Like a lot of other students, mostly male, I read Colin Wilson’s book The Outsider. In some ways it’s a remarkable achievement, written in the mid 1950;s, it’s a self-educated ramble through literature, plays, music, philosophy and religion. There’s a lot of slightly self conscious quoting from the likes of Herman Hesse, TE Lawrence, Albert Camus etc, all revolving around the theme of the alienated brainy existentialist, no doubt partly autobiographical. It was all the rage then, and probably still is in a certain set, judging by the Amazon reviews.
To be honest, rereading parts of it, while it’s still a good pointer to books worth reading, such as Dostoevsky, a lot of it is a bit arch and cringing. One short paragraph caught my imagination though, back in 1984, and had a lasting impact on me:
There is a premonition of such a faculty in Van Gogh’s Green Cornfield and Road with Cypresses; there is a premonition in the last movement of Beethoven’s Hammerklavier sonata, as well as certain canvasses of Gaugin, and page after page of Also Sprach Zarathustra. The Outsider believes that he can establish such a way of seeing permanently in himself. But how?
Hmm…yes, sort of I suppose…well, gobbledegook actually. But one thing stuck: what on earth was Beethoven’s fantastically named Hammerklavier sonata?
I had already been switched on to the extraordinary nature of Beethoven’s music by an eye opening chance encounter with a box set of the Nine Symphonies, conducted by the less well known Hans Schmidt-Isserstedt. I’d had a taste of the piano sonatas courtesy of a budget disc (this was all in the LP days, kids) of Wilhelm Kempff playing the three hits: Moonlight, Pathetique and Appassionata sonatas, so I was prepared, sort of.
So, back in 1984 I was standing in a branch of John Menzies – now defunct – and handed over a ridiculously expensive £5.99, for a copy of Emil Gilels playing the Hammerklavier, piano sonata in B flat, op 106. Forty five minutes of pure piano music. I played it once: rousing opening chords, then a lurching aggressive opening movement, a spiky short scherzo, a totally inaccessible mysterious slow movement, a weird little transition then the most demented, monstrous and overwhelming final fugue. To this day I’ve never heard anything remotely like it, other than other Beethoven.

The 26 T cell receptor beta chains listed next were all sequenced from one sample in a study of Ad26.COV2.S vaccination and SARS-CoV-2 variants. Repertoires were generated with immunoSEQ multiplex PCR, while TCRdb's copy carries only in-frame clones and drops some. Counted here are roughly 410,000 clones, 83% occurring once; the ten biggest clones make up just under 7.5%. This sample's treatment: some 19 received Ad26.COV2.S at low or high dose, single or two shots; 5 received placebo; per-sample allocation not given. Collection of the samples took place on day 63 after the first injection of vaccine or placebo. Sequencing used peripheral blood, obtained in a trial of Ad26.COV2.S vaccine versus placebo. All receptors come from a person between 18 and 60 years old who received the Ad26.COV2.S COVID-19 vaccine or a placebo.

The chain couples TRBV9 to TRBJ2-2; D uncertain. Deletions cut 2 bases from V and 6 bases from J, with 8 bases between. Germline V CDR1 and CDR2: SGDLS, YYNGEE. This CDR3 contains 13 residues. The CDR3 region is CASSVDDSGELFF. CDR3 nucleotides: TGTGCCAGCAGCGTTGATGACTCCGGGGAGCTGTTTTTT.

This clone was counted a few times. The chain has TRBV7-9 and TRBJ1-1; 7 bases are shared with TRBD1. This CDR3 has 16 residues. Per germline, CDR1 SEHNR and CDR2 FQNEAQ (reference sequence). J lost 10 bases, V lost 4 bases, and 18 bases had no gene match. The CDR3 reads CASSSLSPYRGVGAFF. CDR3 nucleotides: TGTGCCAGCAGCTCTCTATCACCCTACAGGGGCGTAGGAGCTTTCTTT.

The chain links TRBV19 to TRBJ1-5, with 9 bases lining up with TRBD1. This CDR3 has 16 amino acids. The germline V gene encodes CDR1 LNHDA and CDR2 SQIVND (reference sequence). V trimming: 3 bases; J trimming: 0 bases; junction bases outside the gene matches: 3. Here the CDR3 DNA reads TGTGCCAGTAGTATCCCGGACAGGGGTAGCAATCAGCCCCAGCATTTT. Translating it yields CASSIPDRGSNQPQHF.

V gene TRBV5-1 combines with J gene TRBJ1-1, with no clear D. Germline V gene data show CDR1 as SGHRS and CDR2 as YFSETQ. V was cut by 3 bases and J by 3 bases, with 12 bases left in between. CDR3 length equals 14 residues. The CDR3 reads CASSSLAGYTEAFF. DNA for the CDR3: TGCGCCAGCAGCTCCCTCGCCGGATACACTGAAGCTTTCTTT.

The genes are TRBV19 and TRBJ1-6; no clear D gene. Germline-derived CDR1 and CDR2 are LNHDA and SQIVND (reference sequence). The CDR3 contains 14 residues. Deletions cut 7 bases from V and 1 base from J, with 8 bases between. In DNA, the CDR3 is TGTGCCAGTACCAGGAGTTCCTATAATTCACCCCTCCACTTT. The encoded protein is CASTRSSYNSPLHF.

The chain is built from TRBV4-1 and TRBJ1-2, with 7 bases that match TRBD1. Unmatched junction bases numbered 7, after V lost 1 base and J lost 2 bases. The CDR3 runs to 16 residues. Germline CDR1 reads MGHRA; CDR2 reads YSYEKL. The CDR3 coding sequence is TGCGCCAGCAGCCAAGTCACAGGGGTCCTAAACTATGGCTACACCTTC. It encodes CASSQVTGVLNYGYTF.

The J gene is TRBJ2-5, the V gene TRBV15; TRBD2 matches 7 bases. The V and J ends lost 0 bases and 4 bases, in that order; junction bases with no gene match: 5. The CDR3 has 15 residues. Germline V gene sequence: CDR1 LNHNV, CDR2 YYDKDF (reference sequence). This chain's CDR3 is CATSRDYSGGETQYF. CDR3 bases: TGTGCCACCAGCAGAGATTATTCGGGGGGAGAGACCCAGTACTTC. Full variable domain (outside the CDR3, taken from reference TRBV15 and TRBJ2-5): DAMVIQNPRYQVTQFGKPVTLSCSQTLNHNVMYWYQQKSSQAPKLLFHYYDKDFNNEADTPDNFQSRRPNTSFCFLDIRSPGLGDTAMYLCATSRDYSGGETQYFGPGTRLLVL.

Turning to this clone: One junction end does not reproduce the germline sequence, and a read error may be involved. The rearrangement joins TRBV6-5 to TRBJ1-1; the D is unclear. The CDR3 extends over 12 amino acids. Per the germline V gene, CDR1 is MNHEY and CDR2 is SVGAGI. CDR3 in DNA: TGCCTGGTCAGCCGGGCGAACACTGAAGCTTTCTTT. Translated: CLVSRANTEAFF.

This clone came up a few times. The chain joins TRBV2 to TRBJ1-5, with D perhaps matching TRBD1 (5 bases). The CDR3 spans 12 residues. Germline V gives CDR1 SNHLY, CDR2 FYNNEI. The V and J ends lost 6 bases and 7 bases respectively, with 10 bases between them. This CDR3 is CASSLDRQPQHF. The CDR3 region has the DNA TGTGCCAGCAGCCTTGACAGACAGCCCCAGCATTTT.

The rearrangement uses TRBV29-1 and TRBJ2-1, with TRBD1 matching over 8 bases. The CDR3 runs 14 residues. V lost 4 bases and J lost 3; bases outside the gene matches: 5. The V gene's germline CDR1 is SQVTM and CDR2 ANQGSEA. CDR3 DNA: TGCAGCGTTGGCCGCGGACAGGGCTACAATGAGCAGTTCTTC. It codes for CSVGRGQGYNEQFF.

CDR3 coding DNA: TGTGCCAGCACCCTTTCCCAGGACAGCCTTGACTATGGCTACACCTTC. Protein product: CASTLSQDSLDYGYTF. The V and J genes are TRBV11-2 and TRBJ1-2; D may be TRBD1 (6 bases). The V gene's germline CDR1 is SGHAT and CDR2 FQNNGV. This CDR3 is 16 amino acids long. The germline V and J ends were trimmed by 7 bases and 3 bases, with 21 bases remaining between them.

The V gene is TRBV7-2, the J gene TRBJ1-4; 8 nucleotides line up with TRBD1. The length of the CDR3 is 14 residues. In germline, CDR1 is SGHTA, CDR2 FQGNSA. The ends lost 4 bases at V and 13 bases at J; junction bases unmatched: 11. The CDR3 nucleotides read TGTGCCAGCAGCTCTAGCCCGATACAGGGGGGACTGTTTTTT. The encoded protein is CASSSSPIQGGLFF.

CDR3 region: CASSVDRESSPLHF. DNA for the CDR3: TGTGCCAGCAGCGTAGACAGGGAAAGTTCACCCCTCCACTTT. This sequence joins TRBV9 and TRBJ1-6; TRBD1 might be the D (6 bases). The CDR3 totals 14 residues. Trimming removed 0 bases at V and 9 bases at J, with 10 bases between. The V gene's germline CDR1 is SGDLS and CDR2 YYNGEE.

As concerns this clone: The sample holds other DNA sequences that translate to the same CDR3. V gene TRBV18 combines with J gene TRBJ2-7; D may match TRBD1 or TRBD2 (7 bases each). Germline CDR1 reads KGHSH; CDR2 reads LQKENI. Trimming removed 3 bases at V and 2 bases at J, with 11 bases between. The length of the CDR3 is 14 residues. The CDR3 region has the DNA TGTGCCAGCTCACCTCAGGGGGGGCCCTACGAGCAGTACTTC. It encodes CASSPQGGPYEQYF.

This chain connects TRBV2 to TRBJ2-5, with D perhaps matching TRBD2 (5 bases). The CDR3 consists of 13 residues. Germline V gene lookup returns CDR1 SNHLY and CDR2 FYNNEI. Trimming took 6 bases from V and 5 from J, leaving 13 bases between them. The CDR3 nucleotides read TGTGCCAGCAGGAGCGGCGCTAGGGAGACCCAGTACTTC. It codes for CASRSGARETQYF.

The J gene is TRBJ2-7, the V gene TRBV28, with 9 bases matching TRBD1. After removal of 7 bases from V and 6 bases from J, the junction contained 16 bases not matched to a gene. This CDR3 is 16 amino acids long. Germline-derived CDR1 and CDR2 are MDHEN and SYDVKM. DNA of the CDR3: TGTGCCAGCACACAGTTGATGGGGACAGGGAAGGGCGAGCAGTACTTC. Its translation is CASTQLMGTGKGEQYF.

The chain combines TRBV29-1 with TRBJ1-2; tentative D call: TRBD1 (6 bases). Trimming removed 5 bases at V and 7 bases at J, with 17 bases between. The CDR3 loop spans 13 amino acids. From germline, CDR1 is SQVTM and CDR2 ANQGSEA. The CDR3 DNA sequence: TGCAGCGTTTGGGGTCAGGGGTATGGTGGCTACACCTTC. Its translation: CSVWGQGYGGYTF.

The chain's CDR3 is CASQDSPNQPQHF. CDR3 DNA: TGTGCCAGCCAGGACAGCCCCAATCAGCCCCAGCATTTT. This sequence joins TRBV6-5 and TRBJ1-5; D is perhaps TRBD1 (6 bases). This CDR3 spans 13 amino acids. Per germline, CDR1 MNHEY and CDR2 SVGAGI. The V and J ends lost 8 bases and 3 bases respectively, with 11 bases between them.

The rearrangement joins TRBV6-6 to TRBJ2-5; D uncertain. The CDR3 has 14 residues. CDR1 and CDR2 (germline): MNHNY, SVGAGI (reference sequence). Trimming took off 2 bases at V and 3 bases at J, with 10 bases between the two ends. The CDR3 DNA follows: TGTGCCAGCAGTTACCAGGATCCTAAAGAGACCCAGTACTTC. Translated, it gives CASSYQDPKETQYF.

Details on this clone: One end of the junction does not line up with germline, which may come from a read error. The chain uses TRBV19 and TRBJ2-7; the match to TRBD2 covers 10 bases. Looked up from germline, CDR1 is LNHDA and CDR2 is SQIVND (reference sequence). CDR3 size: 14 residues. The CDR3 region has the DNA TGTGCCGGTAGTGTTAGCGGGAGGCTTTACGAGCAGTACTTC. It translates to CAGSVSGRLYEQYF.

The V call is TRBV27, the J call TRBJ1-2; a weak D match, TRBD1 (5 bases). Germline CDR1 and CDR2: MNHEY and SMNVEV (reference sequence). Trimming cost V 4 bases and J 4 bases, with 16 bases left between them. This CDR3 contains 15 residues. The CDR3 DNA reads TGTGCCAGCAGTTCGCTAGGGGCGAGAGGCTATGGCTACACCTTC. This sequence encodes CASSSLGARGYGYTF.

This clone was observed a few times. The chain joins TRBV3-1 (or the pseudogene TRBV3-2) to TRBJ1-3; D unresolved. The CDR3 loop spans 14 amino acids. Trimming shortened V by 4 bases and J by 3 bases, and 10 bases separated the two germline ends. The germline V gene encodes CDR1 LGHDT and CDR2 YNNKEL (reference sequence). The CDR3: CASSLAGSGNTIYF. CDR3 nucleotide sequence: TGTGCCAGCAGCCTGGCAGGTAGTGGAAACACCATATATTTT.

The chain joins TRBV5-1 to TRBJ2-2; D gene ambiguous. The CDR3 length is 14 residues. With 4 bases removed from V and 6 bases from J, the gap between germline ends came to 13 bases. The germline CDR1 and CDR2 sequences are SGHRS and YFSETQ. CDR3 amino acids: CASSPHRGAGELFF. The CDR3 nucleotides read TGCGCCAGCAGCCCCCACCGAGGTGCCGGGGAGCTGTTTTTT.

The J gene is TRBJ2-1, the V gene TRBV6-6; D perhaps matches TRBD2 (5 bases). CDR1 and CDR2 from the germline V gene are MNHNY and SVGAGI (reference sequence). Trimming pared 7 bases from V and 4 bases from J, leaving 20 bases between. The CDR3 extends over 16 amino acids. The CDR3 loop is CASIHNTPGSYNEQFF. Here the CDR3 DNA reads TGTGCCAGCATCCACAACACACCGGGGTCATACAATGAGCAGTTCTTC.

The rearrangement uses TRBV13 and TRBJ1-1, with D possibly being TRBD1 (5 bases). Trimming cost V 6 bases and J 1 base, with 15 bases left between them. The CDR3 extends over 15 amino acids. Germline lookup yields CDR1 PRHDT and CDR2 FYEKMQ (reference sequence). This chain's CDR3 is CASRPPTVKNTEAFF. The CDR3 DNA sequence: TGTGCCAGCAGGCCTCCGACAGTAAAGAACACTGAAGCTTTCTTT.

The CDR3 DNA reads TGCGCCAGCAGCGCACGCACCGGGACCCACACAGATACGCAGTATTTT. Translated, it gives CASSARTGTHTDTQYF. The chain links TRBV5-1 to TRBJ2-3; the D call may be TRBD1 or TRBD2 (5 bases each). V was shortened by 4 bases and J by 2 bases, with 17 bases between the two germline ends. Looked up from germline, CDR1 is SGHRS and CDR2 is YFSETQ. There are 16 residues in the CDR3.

The trouble was, I didn’t like it that much. It wasn’t bland, in fact it was the least bland thing that I’d ever heard, and it wasn’t boring. It was just
difficult to get into: too long, too challenging, not enough tunes. However, I resolved to play it, again and again, until I got it. The more I read of the piano literature, the more I realised that this was the big one, in every way.
I now must have about 40 different recordings of it. I get it all, and can anticipate every note. The fugue is still a mighty runaway juggernaut, but the adagio, that’s still elusive. I’ve yet to hear it when I can follow the thread all the way through, no wandering off, no switching off, but one day I will. The word that sums it up is an unappealing one in some ways: struggle. It’s tough on the pianist and the listener, it’s hard to encompass it all, and in these days of technical piano wizardry, it has to sound like the pianist is fighting all through it in some way, although not with the notes. A sense of battle and exhaustion. And you have to be technically superb to play it.
So, recommendations apart from Gilels? Well, Glenn Gouldrecorded it twice, but despite the Gouldisms, which I normally like, it’s not quite there.
However, for me the palm goes to the finest living member of the old guard, although recorded when he was only 35. Maurizio Pollini in a classic set on Deutsche Grammophon. Pollini is still the pianist everyone wants to see, but it’s getting harder to do so. He cancelled this month’s US tour for health reasons, and he’s now 70. But he plays everything, 20th century unlistenables all the way back to Bach. He’s also a very interesting individual on any number of levels, and a chain smoker.
If you’ve never tried it, then don’t expect to like it straight away. But it is utterly brilliant, the highest point of classical piano.
***Telegraph Blogs editor Damian Thompson, by an amazing coincidence, offers similar thoughts here, and he’s absolutely right.